Greek philosophy tells of the phoenix, the great bird that rose from the ashes.
The ancient Greeks didn't have anything to say about a bird that keeps doing it, but if it did, the letters T, V and R probably form its name in some way.
(It may be called Trevor.)
Like all British sports car manufacturers, it's hard to keep a good brand down. TVR sunk into oblivion after being bought by youthful Russian businessman Nikolai Smolensky, whose wild ambition for new products was beaten only by ex-Lotus boss Dany Bahar.
The last time Smolensky said anything about the shuttered car company was that he would be using the nameplate on, of all things, portable wind turbines.
Anyone who has followed Smolensky's ownership of TVR won't be surprised to know that this never materialised. There have been stirrings, however, from the beast.
Up until a few weeks ago, the TVR website displayed this fairly uncompromising message:
"We support all owners of TVR sports cars by ensuring supply of spares and the development of alternative drive trains. Nevertheless at the moment we do not manufacture new cars. Any such claims in various media are fake."
But in recent days, this changed to "Never say never."
At worst, this could be TVR's pitch for a new Bond film (or to supply bellowing V8 fibreglass cars to the production company), but it has certainly got the TVR fans excited. Smolensky, naturally, has said nothing.
Let's talk history.
TVR was formed by Trevor Wilkinson, who left school in 1943 at age 14 to start an engineering apprenticeship. In 1946 he bought a wheelwright's workshop and started Trevcar Motors.
A year later, a partner in the form of Jack Pickard joined the company and Wilkinson removed the vowels from his name to form TVR Engineering.
The first car, the TVR One, was built, crashed, rebuilt then sold for £325 before being written off by the owner, Wilkinson's cousin.
TVR Two and Three followed and by 1953, the pair were improving their designs and by 1955 development began on a new spaceframe chassis.
The cars were raced (and crashed) by gentleman racers, gaining cult status in around the town of Blackpool in north western England. By 1960, the factory had 43 workers and had built 100 Grantura cars.
The company's first collapse came in 1965 after a few ropey years which included the first Ford V8-powered Griffith rolling off the production line.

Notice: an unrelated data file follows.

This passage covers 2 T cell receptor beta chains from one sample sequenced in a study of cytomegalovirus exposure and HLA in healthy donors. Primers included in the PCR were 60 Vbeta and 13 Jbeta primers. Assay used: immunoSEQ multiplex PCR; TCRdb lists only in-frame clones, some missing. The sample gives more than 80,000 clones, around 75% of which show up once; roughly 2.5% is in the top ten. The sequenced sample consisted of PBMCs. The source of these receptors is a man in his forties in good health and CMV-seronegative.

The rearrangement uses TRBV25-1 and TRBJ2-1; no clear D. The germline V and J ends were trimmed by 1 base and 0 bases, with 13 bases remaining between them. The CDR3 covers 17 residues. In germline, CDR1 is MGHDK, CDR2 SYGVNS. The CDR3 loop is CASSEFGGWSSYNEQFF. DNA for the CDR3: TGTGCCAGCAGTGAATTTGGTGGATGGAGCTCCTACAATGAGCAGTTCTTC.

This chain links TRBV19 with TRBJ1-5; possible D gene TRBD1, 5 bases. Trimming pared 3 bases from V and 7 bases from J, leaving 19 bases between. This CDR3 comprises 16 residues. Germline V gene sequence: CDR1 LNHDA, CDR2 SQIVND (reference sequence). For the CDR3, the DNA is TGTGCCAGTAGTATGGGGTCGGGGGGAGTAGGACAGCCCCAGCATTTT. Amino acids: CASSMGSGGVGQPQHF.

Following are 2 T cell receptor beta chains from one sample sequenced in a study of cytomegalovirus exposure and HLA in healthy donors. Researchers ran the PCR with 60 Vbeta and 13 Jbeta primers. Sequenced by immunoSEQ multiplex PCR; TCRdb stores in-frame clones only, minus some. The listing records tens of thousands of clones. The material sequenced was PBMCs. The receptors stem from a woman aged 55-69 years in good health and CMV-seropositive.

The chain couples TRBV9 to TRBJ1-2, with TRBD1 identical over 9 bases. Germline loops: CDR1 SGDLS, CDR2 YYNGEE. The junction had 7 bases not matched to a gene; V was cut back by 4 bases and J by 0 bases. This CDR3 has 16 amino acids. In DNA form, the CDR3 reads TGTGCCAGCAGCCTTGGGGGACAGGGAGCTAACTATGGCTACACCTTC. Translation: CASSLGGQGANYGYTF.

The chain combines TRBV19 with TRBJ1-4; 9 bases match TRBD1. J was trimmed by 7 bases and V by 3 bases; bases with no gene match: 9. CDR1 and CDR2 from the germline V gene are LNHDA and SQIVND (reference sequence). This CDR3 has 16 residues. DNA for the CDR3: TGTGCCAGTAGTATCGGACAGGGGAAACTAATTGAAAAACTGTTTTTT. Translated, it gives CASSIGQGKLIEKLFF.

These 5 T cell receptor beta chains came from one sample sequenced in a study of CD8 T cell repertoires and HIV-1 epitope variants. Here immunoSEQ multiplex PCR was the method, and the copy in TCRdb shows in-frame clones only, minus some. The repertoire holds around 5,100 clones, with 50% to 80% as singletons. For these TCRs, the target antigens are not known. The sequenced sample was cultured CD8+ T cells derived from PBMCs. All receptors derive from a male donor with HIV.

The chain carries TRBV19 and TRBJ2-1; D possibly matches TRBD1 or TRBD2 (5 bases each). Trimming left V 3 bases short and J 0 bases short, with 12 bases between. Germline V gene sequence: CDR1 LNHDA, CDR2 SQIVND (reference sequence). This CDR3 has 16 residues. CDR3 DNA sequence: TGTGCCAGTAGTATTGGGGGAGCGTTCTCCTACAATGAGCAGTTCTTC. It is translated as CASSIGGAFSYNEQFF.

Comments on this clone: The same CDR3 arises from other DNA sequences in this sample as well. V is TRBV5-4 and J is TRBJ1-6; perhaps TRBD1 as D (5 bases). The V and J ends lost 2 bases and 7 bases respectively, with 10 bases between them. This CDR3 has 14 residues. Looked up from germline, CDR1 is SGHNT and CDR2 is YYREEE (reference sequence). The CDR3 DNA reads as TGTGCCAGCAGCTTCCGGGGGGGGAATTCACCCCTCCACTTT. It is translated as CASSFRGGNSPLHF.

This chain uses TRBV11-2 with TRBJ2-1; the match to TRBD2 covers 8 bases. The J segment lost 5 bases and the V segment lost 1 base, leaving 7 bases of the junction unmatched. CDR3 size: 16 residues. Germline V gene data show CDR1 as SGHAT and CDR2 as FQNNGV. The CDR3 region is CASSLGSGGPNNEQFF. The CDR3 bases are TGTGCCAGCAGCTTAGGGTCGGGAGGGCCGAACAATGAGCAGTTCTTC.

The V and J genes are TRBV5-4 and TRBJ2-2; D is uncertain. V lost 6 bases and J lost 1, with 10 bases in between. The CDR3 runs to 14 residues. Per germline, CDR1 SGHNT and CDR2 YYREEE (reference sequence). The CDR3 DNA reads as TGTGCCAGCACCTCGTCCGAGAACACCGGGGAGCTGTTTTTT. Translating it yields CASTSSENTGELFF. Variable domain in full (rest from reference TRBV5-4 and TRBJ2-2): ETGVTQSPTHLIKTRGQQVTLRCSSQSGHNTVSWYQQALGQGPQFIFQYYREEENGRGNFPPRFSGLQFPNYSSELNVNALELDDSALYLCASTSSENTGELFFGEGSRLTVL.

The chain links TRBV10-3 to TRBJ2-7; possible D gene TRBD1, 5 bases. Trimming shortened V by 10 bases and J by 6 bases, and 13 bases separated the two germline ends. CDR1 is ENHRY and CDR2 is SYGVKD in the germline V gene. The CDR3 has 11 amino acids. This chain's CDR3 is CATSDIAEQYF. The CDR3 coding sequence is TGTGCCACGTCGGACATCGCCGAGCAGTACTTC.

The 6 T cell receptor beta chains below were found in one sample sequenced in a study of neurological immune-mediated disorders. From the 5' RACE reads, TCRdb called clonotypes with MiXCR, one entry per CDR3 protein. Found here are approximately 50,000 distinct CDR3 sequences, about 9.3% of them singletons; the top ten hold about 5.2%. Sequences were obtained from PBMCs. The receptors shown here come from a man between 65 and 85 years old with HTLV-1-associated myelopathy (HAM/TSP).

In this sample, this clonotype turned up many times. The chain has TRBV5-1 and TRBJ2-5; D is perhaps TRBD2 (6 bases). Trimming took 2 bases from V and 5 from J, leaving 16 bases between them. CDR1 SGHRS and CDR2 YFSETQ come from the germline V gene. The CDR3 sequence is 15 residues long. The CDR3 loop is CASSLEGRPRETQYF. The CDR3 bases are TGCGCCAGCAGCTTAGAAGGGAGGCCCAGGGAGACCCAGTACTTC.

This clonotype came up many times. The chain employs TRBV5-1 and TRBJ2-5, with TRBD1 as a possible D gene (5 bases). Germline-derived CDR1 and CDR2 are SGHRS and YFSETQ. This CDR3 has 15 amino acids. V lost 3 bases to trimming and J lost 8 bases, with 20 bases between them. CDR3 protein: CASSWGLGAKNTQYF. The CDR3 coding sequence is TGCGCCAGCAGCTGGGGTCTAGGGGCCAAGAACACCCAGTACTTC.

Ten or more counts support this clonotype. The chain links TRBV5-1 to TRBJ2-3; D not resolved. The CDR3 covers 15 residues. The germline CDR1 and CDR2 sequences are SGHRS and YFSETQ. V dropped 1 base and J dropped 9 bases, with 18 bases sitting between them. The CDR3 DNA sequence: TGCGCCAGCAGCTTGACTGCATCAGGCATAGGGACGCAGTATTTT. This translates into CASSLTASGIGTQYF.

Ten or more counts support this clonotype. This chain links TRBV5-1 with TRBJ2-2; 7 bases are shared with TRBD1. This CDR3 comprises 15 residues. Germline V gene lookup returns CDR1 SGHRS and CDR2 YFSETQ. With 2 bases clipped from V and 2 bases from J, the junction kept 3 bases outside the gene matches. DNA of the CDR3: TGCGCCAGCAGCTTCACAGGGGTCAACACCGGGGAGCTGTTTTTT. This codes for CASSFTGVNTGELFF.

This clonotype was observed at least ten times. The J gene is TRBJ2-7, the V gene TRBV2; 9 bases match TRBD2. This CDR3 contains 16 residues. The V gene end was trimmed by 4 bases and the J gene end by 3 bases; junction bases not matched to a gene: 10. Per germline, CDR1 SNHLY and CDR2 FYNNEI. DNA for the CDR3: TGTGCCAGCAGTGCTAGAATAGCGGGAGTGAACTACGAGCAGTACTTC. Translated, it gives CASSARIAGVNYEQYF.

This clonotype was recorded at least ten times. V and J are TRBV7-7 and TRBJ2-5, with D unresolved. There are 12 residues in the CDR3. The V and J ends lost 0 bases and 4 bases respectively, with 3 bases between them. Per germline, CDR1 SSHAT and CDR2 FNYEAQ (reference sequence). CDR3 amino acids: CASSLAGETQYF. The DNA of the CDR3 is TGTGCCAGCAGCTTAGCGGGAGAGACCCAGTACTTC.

TVR was rescued by Martin Lilley and the company continued churning out models with Ford engines and aluminium bodies.
The most famous owner was Peter Wheeler, who purchased the company in the early 80s. Wheeler was an enthusiast who took the company back to V8s.
The Griffith, powered by the Rover V8 (a distant relative of the Holden V6), returned the company to its wild roots.
Worker Ben Samuelson described Wheeler after his death in 2009 this way:
"They were exciting, challenging and fantastic times. You never got bored - you didn’t know what was going to happen next!"
"There were no committee meetings, he wasn’t a touchy-feely person, there were no group yoga sessions or anything; he was a proper boss."
Under his leadership, plastic-bodied classics such as the Chimaera (famously partly-styled by Ned the dog), Cerbera, Tuscan and Sagaris were produced, with wild styling and wayward, tail-happy handling.
TVR built its own range of V8 and straight-six engines, known as AJP. They were high-revving screamers that continued on into Smolensky's ownership, replacing the Ford sixes from Lilley's reign and the Rover V8.
Nikolai Smolensky purchased TVR from Wheeler in 2004 for what was believed to be £15 million, vowing to keep the company British. By 2006 production had quartered to around three cars per week and 300 workers were laid off.
Smolensky announced the factory would move first to a new Blackpool factory, and then to Turin, and then... well, nowhere.
Despite several half-hearted attempts to keep the manufacturer going, the company slid into ignominy in 2012 with the wind turbine announcement.
TVRs are the sort of cars you'd probably like to own but never would - their unreliability and sometimes terrifying performance put many people off. But for hardcore enthusiasts and trackday fans, TVR is where it begins and ends.
They will be the people hoping "Never say never" is more than vapour…
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